Finally, as we look to where our economy will need to go if we are to remain competitive in the coming years, immigrants can play a large role in getting us there. When you look at the 15 occupations that the Bureau of Labor Statistics expects to create the highest number of jobs between 2010 and 2020, immigrants are heavily represented in eight of them.
This data should not be surprising given what we already know about the impact of immigration on our economy. Immigrants are nearly twice as likely as native born to start a business, and more than 40 percent of our Fortune 500 companies were founded by an immigrant or a child of immigrants.
Nor should it be surprising given what economists have already told us about how immigration impacts American job creation through filling gaps in our economy, inventing products that lead to new jobs, or starting new businesses. A recent study by the American Enterprise Institute and the Partnership for a New American Economy found that every additional foreign-born STEM grad whom we convince to remain in the U.S. creates an estimated 2.62 American jobs, and that every low-skilled, non-agriculture, temporary worker that we get to fill shortages in our economy creates an average of 4.64 American jobs.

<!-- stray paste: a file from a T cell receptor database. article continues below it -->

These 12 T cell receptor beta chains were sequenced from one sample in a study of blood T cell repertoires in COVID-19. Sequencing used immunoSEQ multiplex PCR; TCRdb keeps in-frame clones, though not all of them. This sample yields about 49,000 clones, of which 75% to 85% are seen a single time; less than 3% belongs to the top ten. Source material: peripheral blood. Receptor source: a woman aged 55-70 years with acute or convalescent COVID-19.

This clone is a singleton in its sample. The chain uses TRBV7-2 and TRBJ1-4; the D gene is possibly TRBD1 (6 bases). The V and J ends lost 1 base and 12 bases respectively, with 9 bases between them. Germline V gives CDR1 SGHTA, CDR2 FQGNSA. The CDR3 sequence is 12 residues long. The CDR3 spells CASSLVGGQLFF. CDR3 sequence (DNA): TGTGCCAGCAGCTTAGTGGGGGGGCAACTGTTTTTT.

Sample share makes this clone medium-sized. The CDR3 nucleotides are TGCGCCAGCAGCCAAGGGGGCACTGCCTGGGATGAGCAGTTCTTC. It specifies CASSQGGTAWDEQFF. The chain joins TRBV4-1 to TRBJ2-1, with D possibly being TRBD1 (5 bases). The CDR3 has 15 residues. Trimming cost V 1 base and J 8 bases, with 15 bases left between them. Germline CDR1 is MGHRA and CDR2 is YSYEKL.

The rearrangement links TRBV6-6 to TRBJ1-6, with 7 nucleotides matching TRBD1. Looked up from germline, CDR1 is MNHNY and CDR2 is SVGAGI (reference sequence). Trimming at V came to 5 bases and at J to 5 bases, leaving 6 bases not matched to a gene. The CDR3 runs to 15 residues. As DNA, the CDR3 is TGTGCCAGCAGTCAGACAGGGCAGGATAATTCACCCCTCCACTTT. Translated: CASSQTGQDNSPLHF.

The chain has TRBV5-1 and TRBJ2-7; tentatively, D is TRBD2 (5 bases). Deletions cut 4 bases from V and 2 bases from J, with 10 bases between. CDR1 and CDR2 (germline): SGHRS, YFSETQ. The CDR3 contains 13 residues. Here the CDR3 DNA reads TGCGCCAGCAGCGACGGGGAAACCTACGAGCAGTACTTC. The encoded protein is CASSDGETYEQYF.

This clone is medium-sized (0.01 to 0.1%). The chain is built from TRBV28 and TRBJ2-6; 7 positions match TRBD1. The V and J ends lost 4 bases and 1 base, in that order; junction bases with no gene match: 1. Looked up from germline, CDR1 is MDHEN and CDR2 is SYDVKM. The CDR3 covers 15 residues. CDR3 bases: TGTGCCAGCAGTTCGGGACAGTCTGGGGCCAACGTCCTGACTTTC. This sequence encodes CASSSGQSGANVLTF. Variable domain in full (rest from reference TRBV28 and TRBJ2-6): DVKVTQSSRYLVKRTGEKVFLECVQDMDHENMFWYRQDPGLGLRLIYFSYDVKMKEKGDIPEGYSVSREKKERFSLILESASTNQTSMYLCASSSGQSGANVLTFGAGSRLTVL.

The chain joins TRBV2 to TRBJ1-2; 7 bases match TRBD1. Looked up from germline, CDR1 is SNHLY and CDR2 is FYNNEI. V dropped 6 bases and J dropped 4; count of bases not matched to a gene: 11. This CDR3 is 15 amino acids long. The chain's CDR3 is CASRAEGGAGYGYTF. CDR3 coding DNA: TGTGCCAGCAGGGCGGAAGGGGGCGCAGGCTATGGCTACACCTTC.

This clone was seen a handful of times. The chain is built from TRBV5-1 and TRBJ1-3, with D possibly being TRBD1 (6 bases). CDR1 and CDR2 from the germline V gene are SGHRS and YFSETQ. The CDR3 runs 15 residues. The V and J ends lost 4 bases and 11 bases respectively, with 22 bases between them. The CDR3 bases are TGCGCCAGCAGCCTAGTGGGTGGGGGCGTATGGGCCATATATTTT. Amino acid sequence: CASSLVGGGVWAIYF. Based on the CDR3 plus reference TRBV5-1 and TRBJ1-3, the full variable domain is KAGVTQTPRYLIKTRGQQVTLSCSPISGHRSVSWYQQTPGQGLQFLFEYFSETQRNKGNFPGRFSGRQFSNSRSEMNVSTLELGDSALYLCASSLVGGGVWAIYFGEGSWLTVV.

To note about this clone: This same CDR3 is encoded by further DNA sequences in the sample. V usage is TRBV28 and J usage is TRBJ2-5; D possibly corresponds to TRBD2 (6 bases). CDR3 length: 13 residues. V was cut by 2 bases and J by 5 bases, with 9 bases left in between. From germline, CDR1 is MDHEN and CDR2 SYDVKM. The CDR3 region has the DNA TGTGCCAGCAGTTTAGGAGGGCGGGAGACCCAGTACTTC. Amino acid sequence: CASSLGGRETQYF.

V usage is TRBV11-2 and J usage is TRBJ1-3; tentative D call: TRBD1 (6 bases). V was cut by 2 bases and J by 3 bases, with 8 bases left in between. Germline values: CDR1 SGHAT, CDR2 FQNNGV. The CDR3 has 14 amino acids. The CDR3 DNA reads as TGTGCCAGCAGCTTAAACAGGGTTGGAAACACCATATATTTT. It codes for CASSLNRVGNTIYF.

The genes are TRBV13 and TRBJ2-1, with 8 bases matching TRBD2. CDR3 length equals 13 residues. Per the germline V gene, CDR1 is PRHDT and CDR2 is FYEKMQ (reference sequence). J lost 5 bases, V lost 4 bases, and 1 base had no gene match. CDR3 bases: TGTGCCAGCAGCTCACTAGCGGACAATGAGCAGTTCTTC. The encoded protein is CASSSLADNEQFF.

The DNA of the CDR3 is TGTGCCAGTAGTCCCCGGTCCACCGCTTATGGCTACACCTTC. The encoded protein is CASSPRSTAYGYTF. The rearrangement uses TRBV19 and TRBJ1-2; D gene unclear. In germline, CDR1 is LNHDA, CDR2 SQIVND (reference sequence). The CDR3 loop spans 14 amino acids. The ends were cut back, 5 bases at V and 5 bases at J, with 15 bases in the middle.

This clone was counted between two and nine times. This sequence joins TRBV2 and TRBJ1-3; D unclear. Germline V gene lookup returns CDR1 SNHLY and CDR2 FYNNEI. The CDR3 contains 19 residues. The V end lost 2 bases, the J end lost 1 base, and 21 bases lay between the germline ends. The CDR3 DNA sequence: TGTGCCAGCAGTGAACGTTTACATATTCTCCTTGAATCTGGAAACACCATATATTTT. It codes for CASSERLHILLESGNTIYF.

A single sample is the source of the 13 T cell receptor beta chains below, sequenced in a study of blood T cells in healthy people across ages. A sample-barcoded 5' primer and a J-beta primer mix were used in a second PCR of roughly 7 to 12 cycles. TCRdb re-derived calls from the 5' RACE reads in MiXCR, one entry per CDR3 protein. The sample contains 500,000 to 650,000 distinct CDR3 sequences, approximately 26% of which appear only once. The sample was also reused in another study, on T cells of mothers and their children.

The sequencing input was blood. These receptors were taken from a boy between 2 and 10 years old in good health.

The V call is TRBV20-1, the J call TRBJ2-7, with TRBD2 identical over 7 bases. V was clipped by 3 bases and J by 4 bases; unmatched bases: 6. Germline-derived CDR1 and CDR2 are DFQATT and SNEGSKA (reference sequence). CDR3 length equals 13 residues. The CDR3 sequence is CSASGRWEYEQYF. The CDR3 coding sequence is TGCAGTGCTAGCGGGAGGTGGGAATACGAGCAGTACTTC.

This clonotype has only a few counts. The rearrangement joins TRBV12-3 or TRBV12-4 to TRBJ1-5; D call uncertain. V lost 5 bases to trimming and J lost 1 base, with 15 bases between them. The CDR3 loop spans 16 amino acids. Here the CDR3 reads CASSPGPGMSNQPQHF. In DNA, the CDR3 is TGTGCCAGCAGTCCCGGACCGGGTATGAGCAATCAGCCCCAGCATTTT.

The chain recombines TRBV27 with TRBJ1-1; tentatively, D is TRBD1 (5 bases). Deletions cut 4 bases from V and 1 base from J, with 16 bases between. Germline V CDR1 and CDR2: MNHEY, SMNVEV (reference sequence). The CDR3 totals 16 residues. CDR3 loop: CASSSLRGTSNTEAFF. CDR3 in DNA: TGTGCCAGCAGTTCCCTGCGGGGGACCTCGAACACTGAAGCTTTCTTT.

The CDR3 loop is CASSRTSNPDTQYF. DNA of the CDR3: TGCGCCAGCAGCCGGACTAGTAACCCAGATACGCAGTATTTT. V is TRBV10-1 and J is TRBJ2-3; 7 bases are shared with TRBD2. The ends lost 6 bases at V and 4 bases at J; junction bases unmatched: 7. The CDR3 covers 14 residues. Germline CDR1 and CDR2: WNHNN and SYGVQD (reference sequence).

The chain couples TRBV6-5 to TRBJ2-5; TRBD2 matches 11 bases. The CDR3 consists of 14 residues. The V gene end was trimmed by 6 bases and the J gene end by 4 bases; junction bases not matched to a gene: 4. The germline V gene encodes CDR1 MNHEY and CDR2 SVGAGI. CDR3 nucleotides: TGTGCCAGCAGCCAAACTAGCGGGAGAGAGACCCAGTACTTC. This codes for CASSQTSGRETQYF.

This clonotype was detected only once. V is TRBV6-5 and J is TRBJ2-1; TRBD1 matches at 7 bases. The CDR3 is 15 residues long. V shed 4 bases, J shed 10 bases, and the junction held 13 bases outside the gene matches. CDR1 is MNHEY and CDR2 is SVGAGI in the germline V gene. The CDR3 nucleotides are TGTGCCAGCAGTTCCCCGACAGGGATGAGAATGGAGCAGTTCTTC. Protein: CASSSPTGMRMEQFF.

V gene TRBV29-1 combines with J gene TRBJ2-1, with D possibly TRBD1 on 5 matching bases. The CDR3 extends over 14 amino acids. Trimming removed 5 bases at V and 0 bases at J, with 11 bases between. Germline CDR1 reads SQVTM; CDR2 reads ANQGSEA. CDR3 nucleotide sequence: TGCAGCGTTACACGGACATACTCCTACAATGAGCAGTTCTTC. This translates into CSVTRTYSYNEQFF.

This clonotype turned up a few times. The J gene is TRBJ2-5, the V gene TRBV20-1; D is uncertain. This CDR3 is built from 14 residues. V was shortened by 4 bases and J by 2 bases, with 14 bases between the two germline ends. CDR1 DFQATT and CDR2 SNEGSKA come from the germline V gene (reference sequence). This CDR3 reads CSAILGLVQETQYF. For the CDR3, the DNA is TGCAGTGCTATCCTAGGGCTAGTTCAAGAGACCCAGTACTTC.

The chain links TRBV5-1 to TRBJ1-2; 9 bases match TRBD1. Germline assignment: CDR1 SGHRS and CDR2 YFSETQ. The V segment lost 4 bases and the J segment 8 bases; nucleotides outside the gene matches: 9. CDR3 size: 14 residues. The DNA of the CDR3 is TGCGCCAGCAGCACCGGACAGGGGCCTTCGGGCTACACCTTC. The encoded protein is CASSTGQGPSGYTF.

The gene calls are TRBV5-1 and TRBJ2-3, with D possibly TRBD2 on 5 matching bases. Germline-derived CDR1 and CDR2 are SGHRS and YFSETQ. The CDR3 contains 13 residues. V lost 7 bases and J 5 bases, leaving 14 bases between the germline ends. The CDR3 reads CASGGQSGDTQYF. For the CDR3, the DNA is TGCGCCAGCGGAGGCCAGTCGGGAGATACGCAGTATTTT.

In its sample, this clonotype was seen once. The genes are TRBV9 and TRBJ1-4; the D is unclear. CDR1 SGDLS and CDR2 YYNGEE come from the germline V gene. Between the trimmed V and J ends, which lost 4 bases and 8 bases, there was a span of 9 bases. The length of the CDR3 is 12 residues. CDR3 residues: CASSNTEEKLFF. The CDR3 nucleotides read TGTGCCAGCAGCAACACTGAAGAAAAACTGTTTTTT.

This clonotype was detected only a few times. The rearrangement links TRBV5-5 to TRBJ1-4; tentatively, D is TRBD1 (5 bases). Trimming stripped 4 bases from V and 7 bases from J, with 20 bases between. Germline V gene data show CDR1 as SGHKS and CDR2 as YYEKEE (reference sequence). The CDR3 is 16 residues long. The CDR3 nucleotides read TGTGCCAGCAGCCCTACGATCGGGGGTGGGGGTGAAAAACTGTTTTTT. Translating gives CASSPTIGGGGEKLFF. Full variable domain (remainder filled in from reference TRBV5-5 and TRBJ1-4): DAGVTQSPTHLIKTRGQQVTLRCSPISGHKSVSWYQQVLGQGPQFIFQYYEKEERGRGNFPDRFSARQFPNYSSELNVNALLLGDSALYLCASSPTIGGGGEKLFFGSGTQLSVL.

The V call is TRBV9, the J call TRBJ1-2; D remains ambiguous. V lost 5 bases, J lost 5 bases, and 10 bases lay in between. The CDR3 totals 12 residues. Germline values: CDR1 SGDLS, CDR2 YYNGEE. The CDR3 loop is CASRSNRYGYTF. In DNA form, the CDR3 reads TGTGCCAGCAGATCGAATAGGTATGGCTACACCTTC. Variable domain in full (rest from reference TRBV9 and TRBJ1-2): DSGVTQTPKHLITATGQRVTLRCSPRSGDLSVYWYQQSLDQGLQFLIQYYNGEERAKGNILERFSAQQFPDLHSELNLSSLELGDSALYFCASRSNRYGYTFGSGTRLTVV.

But our outdated immigration laws turn many of the workers we need most away. There is no visa for entrepreneurs, so businesses that could be started in the U.S. are instead started elsewhere. There are far too few visas for the top STEM grads we are training in our universities, so we are experience a brain drain that is equipping our competitors at our expense. And low-skilled visas to work on our farms, in our meatpacking plants, in our hotels, and in other industries are so difficult to get that our companies are not opening to full capacity or are even moving elsewhere.
All of these needlessly cost American jobs. It’s time to be honest about the problems with our workforce and to be strategic about how we use immigration laws. Let’s hope our representatives in D.C. take notice.